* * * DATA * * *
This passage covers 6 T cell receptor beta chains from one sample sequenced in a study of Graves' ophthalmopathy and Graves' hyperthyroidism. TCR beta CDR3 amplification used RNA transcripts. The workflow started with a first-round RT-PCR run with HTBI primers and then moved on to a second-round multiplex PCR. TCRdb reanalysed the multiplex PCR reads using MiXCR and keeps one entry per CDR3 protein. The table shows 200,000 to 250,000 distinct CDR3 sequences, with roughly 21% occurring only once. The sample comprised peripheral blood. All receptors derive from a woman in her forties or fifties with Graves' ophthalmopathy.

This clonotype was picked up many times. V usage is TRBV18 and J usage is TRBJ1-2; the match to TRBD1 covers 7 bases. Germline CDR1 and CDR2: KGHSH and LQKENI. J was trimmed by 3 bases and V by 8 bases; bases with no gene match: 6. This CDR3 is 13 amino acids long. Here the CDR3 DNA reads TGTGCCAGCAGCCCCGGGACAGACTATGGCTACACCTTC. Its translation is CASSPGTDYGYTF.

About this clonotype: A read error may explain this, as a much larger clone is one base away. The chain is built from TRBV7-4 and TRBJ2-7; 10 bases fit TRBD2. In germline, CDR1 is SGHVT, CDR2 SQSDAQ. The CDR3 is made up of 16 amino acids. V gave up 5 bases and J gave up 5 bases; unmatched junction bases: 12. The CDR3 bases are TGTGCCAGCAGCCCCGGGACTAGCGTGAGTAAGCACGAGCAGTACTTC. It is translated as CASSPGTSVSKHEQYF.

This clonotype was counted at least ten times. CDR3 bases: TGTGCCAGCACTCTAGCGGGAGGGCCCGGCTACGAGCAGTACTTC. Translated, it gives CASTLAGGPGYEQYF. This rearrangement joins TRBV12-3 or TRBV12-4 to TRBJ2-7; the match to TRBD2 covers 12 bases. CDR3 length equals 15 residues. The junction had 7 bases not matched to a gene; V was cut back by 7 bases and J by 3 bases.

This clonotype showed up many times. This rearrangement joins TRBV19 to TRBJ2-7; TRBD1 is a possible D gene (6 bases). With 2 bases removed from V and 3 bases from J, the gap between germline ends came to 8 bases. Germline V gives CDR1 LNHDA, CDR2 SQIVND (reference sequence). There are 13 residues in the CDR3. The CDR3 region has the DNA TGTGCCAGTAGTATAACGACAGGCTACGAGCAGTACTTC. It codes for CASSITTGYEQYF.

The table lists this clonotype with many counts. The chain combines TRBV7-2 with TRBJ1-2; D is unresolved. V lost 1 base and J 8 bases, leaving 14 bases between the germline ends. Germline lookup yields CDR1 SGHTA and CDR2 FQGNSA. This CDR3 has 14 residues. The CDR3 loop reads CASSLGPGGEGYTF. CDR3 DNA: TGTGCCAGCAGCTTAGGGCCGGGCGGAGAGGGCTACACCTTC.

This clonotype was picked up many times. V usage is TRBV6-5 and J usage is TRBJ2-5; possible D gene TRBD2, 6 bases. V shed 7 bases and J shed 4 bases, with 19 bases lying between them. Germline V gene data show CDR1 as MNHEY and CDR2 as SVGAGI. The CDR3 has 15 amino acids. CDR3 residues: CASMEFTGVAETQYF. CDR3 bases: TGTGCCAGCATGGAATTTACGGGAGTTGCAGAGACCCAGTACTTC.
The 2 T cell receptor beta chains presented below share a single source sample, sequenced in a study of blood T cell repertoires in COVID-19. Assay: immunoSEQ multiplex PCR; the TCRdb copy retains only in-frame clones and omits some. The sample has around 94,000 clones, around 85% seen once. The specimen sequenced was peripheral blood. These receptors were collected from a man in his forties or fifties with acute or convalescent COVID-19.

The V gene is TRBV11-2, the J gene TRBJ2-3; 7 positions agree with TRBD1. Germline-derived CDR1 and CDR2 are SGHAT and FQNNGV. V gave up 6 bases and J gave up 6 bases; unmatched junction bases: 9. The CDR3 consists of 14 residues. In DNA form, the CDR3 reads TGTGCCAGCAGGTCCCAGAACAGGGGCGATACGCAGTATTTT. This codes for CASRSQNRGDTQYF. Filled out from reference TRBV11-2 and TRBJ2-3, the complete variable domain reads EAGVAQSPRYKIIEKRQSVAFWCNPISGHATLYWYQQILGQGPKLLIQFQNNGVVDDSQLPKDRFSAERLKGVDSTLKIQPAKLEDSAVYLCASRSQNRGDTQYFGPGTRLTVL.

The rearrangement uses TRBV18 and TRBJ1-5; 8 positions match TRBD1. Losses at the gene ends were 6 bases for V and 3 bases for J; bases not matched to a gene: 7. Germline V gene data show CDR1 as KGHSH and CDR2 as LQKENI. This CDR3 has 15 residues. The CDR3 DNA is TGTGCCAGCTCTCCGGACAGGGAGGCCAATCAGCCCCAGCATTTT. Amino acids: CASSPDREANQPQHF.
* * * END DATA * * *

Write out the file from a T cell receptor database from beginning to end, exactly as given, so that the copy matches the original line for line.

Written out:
This passage covers 6 T cell receptor beta chains from one sample sequenced in a study of Graves' ophthalmopathy and Graves' hyperthyroidism. TCR beta CDR3 amplification used RNA transcripts. The workflow started with a first-round RT-PCR run with HTBI primers and then moved on to a second-round multiplex PCR. TCRdb reanalysed the multiplex PCR reads using MiXCR and keeps one entry per CDR3 protein. The table shows 200,000 to 250,000 distinct CDR3 sequences, with roughly 21% occurring only once. The sample comprised peripheral blood. All receptors derive from a woman in her forties or fifties with Graves' ophthalmopathy.

This clonotype was picked up many times. V usage is TRBV18 and J usage is TRBJ1-2; the match to TRBD1 covers 7 bases. Germline CDR1 and CDR2: KGHSH and LQKENI. J was trimmed by 3 bases and V by 8 bases; bases with no gene match: 6. This CDR3 is 13 amino acids long. Here the CDR3 DNA reads TGTGCCAGCAGCCCCGGGACAGACTATGGCTACACCTTC. Its translation is CASSPGTDYGYTF.

About this clonotype: A read error may explain this, as a much larger clone is one base away. The chain is built from TRBV7-4 and TRBJ2-7; 10 bases fit TRBD2. In germline, CDR1 is SGHVT, CDR2 SQSDAQ. The CDR3 is made up of 16 amino acids. V gave up 5 bases and J gave up 5 bases; unmatched junction bases: 12. The CDR3 bases are TGTGCCAGCAGCCCCGGGACTAGCGTGAGTAAGCACGAGCAGTACTTC. It is translated as CASSPGTSVSKHEQYF.

This clonotype was counted at least ten times. CDR3 bases: TGTGCCAGCACTCTAGCGGGAGGGCCCGGCTACGAGCAGTACTTC. Translated, it gives CASTLAGGPGYEQYF. This rearrangement joins TRBV12-3 or TRBV12-4 to TRBJ2-7; the match to TRBD2 covers 12 bases. CDR3 length equals 15 residues. The junction had 7 bases not matched to a gene; V was cut back by 7 bases and J by 3 bases.

This clonotype showed up many times. This rearrangement joins TRBV19 to TRBJ2-7; TRBD1 is a possible D gene (6 bases). With 2 bases removed from V and 3 bases from J, the gap between germline ends came to 8 bases. Germline V gives CDR1 LNHDA, CDR2 SQIVND (reference sequence). There are 13 residues in the CDR3. The CDR3 region has the DNA TGTGCCAGTAGTATAACGACAGGCTACGAGCAGTACTTC. It codes for CASSITTGYEQYF.

The table lists this clonotype with many counts. The chain combines TRBV7-2 with TRBJ1-2; D is unresolved. V lost 1 base and J 8 bases, leaving 14 bases between the germline ends. Germline lookup yields CDR1 SGHTA and CDR2 FQGNSA. This CDR3 has 14 residues. The CDR3 loop reads CASSLGPGGEGYTF. CDR3 DNA: TGTGCCAGCAGCTTAGGGCCGGGCGGAGAGGGCTACACCTTC.

This clonotype was picked up many times. V usage is TRBV6-5 and J usage is TRBJ2-5; possible D gene TRBD2, 6 bases. V shed 7 bases and J shed 4 bases, with 19 bases lying between them. Germline V gene data show CDR1 as MNHEY and CDR2 as SVGAGI. The CDR3 has 15 amino acids. CDR3 residues: CASMEFTGVAETQYF. CDR3 bases: TGTGCCAGCATGGAATTTACGGGAGTTGCAGAGACCCAGTACTTC.
The 2 T cell receptor beta chains presented below share a single source sample, sequenced in a study of blood T cell repertoires in COVID-19. Assay: immunoSEQ multiplex PCR; the TCRdb copy retains only in-frame clones and omits some. The sample has around 94,000 clones, around 85% seen once. The specimen sequenced was peripheral blood. These receptors were collected from a man in his forties or fifties with acute or convalescent COVID-19.

The V gene is TRBV11-2, the J gene TRBJ2-3; 7 positions agree with TRBD1. Germline-derived CDR1 and CDR2 are SGHAT and FQNNGV. V gave up 6 bases and J gave up 6 bases; unmatched junction bases: 9. The CDR3 consists of 14 residues. In DNA form, the CDR3 reads TGTGCCAGCAGGTCCCAGAACAGGGGCGATACGCAGTATTTT. This codes for CASRSQNRGDTQYF. Filled out from reference TRBV11-2 and TRBJ2-3, the complete variable domain reads EAGVAQSPRYKIIEKRQSVAFWCNPISGHATLYWYQQILGQGPKLLIQFQNNGVVDDSQLPKDRFSAERLKGVDSTLKIQPAKLEDSAVYLCASRSQNRGDTQYFGPGTRLTVL.

The rearrangement uses TRBV18 and TRBJ1-5; 8 positions match TRBD1. Losses at the gene ends were 6 bases for V and 3 bases for J; bases not matched to a gene: 7. Germline V gene data show CDR1 as KGHSH and CDR2 as LQKENI. This CDR3 has 15 residues. The CDR3 DNA is TGTGCCAGCTCTCCGGACAGGGAGGCCAATCAGCCCCAGCATTTT. Amino acids: CASSPDREANQPQHF.